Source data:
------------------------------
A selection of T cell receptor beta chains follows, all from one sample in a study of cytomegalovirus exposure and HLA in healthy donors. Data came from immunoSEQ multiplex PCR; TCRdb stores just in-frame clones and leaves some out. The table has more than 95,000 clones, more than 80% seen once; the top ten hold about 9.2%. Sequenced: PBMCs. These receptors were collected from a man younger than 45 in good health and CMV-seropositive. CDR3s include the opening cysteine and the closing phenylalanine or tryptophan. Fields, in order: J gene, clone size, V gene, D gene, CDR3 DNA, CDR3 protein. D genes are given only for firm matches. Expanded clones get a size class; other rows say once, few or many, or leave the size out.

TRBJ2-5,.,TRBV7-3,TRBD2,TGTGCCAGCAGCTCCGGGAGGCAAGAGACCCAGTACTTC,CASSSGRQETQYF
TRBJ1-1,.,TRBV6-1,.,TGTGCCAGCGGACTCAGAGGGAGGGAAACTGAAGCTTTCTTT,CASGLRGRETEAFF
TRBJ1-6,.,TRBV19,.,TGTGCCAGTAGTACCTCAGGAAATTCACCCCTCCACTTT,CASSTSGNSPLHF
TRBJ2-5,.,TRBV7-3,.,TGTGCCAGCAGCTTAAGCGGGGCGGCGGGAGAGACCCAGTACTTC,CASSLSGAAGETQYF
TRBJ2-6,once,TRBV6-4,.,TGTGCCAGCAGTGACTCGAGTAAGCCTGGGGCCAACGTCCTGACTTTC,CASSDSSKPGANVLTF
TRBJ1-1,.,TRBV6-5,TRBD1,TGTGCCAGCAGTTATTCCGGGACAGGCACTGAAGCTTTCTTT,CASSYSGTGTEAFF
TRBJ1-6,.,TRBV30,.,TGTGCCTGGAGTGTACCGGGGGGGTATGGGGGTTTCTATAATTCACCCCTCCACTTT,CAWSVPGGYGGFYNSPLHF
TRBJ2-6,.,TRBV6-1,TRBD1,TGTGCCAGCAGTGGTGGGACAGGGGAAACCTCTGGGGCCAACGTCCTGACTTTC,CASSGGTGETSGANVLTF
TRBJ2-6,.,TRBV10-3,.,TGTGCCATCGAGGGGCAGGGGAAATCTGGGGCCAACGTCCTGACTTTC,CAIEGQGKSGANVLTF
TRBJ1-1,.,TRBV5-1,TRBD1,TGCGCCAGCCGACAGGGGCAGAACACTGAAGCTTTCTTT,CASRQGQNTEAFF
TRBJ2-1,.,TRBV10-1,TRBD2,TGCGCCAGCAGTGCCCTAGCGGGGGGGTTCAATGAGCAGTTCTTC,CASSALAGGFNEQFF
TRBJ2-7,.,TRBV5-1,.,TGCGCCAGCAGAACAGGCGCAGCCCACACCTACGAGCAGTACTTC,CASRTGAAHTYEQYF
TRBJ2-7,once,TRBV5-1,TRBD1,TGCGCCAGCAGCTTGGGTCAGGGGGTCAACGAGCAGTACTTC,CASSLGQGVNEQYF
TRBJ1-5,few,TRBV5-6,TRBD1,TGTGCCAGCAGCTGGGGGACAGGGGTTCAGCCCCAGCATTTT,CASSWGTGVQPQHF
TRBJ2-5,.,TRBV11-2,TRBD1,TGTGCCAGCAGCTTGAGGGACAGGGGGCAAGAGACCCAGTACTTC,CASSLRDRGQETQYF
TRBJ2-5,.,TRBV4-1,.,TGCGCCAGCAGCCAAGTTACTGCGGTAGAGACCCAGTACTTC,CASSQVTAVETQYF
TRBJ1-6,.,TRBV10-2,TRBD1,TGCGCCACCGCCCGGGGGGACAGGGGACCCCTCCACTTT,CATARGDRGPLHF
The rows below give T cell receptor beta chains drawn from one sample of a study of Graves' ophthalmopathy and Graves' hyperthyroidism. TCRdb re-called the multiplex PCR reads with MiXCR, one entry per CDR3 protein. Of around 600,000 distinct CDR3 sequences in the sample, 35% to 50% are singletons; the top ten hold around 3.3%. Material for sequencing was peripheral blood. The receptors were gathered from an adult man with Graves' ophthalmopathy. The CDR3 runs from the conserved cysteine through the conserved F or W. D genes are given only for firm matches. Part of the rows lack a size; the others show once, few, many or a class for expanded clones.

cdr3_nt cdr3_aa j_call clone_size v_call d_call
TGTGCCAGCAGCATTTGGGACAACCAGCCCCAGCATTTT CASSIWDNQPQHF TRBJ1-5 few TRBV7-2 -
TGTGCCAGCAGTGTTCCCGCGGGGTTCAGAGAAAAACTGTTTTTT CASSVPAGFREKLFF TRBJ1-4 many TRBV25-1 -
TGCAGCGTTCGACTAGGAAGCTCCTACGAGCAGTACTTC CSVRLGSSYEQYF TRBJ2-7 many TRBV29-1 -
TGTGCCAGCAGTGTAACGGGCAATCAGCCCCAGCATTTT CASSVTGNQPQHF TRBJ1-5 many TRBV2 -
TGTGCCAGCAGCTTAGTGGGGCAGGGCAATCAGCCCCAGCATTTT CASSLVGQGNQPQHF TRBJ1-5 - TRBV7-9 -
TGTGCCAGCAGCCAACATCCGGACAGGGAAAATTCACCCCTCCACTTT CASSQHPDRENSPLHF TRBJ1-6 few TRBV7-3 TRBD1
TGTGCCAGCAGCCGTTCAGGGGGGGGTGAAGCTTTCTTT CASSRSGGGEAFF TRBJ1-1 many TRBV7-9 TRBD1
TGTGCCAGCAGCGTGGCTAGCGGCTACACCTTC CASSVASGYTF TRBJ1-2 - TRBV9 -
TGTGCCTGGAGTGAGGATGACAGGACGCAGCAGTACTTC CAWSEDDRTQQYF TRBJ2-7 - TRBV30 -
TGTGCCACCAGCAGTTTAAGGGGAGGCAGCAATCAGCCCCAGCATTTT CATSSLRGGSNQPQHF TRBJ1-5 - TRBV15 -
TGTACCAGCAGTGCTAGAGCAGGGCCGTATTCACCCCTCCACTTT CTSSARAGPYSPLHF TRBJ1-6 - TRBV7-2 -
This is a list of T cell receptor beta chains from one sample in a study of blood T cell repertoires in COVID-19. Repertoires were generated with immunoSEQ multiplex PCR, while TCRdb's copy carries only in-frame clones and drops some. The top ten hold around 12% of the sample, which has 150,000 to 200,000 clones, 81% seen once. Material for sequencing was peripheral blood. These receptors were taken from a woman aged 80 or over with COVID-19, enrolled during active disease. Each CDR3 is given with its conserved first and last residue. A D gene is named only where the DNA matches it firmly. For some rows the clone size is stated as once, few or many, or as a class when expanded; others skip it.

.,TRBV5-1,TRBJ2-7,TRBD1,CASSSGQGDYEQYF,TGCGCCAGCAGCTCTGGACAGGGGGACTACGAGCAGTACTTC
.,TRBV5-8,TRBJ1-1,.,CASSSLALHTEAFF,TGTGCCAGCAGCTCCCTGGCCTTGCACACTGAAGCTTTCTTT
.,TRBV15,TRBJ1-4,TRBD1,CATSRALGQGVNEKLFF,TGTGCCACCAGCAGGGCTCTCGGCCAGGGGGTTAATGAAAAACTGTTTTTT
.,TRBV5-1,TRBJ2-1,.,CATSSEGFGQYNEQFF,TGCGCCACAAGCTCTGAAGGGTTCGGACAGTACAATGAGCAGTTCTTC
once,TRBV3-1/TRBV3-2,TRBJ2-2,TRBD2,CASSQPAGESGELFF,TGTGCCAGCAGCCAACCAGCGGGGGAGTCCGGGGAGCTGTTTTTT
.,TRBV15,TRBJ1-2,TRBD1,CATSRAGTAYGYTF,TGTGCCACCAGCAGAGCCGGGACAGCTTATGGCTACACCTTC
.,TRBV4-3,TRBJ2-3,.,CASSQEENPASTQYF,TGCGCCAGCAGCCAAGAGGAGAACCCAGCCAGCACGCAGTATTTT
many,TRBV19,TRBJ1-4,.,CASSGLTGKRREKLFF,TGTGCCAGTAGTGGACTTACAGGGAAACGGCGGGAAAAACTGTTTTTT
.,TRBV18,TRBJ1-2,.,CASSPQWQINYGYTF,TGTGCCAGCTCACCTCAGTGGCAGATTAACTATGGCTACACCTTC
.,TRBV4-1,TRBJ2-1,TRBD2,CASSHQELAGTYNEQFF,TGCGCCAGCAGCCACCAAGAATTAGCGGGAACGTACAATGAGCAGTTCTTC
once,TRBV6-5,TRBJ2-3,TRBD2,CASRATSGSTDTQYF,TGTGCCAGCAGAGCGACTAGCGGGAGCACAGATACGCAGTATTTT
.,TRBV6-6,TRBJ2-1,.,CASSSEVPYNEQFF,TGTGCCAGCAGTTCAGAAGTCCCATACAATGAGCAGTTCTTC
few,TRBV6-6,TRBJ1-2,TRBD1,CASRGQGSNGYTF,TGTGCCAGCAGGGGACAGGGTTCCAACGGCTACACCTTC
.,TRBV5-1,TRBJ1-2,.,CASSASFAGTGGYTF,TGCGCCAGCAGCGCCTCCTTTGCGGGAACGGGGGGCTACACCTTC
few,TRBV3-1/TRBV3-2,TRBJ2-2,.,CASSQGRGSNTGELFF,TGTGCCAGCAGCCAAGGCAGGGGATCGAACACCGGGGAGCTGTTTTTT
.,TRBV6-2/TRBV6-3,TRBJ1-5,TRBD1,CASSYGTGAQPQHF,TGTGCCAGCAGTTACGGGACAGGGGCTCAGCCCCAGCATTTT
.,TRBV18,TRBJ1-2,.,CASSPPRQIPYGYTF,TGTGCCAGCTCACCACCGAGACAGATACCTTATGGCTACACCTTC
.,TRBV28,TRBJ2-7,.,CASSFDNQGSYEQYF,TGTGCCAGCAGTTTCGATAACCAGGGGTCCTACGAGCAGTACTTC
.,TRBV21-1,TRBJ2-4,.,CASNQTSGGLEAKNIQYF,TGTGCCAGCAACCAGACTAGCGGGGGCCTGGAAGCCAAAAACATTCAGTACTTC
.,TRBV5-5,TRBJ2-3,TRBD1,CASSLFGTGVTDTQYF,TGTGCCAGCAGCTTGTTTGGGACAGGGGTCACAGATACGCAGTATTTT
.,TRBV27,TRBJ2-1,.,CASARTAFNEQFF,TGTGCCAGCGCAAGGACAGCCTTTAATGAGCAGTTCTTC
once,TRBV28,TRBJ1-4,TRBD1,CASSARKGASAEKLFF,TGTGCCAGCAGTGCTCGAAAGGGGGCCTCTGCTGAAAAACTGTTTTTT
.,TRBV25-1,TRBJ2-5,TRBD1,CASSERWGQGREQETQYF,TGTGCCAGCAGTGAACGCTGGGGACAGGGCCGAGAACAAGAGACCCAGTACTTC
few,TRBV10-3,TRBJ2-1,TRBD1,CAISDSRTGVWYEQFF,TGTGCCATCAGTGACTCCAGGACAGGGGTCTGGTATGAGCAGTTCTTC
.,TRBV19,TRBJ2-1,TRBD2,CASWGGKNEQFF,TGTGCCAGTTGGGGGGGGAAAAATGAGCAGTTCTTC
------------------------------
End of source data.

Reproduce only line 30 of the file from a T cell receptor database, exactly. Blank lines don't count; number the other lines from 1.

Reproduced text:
TGTGCCACCAGCAGTTTAAGGGGAGGCAGCAATCAGCCCCAGCATTTT CATSSLRGGSNQPQHF TRBJ1-5 - TRBV15 -